Prevalence of the most common symptoms by CSP-MS42 in RRMS patients at 12 mo after ASCT against appropriate baseline values is shown in Fig. 6. Before AHSCT, the ten most common symptoms were present in more than half of the patients. Such symptoms as constant tiredness feeling, early exhaustion after physical activity, decreased energy, fatigue, heaviness in legs, loss of balance, lack of working coordination, difficulty walking and poor tolerance of hot water were reported by the vast majority of patients. As seen from the Fig. 6, their prevalence decreased 12 months post-transplant. The number of patients who experienced these symptoms except of heaviness in legs was significantly less after AHSCT as compared with baseline prevalence (P<0.05). The severity of all these symptoms also decreased after AHSCT (P<0.05).
Figure 6. Prevalence of common MS symptoms before and at 12 months posttransplant
AHSCT was accompanied by a significant improvement in patient’s QoL and decrease of symptom burden. Improved QoL was preserved during the entire period of follow-up. AHSCT is beneficial in unfavorable group of MS patients, those with progressive MS, with high disability and long lasting disease.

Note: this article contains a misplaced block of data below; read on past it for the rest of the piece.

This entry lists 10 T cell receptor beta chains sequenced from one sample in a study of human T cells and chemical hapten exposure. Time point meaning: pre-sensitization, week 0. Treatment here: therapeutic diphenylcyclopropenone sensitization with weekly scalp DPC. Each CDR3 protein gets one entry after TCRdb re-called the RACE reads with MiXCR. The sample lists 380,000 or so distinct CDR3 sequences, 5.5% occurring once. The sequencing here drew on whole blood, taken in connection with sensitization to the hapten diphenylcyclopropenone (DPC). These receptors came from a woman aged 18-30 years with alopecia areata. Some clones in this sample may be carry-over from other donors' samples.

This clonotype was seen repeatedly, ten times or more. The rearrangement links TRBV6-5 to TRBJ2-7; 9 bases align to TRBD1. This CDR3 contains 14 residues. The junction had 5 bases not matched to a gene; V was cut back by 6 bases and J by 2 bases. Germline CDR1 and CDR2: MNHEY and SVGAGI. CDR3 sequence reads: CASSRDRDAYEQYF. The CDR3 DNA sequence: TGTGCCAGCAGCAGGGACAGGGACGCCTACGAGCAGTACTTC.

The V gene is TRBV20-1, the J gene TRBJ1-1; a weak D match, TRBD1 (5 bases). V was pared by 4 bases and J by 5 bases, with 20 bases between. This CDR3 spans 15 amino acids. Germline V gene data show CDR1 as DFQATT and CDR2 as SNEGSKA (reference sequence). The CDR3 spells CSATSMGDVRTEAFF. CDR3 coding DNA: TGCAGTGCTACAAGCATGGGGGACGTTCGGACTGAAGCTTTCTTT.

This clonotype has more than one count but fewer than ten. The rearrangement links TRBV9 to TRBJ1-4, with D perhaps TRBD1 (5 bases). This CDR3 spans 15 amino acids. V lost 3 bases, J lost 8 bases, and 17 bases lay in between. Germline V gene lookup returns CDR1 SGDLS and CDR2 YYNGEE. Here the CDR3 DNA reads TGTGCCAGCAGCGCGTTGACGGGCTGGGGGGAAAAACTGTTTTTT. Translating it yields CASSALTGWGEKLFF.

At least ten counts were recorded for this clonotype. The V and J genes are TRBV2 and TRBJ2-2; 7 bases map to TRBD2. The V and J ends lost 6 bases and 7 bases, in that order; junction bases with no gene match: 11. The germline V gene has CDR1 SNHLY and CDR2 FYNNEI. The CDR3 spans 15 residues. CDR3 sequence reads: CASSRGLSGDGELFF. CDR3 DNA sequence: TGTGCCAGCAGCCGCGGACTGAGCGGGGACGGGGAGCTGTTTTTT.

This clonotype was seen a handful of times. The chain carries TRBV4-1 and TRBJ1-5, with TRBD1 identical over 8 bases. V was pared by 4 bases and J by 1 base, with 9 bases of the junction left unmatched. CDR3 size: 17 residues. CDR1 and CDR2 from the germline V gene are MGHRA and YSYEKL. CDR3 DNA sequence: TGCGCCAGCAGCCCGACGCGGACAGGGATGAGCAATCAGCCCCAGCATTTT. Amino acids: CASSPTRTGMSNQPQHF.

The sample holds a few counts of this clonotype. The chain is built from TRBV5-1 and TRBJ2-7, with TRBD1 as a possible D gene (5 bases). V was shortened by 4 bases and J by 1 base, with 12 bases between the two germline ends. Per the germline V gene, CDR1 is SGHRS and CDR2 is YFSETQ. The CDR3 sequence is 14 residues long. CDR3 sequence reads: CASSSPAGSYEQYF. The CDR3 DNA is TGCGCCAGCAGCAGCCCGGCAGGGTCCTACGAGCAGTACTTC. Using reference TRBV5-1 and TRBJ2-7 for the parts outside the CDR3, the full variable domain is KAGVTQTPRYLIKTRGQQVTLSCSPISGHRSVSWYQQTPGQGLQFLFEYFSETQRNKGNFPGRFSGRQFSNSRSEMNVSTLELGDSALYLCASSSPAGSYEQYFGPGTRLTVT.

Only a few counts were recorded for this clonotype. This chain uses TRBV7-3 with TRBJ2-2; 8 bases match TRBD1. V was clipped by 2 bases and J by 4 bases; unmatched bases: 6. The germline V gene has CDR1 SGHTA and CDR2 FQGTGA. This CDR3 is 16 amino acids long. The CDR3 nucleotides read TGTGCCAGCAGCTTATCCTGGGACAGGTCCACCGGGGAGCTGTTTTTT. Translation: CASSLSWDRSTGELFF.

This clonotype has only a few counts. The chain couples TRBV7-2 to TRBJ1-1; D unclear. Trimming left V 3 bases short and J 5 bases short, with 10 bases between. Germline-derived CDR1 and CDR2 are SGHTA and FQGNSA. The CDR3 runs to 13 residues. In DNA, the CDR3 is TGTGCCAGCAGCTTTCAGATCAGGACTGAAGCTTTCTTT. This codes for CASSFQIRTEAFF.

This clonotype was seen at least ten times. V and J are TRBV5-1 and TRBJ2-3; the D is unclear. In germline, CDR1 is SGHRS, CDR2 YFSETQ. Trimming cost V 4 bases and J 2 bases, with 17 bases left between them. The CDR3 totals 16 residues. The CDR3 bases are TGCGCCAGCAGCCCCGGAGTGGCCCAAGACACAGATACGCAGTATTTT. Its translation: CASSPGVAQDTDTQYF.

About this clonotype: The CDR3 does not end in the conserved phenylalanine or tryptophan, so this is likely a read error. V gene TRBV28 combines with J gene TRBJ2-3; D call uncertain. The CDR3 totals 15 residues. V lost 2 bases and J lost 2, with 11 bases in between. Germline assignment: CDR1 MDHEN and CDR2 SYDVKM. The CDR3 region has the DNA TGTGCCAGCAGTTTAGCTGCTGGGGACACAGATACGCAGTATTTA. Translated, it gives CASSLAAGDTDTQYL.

We have analyzed a cohort of 258 patients with RRMS undergoing AHSCT, with a median follow-up of 30 months. Low-intensity conditioning regimens based on BEAM and cyclophosphamide were applied. Outcomes of AHSCT were evaluated both from physician’s and patient’s perspective. Transplantation procedure was well tolerated by the patients. There were no cases of transplantation-related mortality. In our cohort, the vast majority of patients responded to treatment and exhibited clinical improvement, or were stable during the entire period of follow-up. Significant decrease of EDSS score was observed after transplantation; the EDSS score improved (decreased by ≥1.0 point), with 32% and 17% of patients demonstrating improvement at 2 years and 4 years, respectively. In our cohort, relapse-free survival and progression-free survival at 7-year follow-up were 83% and 86%, respectively. These results are in line with previously published data by R. Burt [18, 19].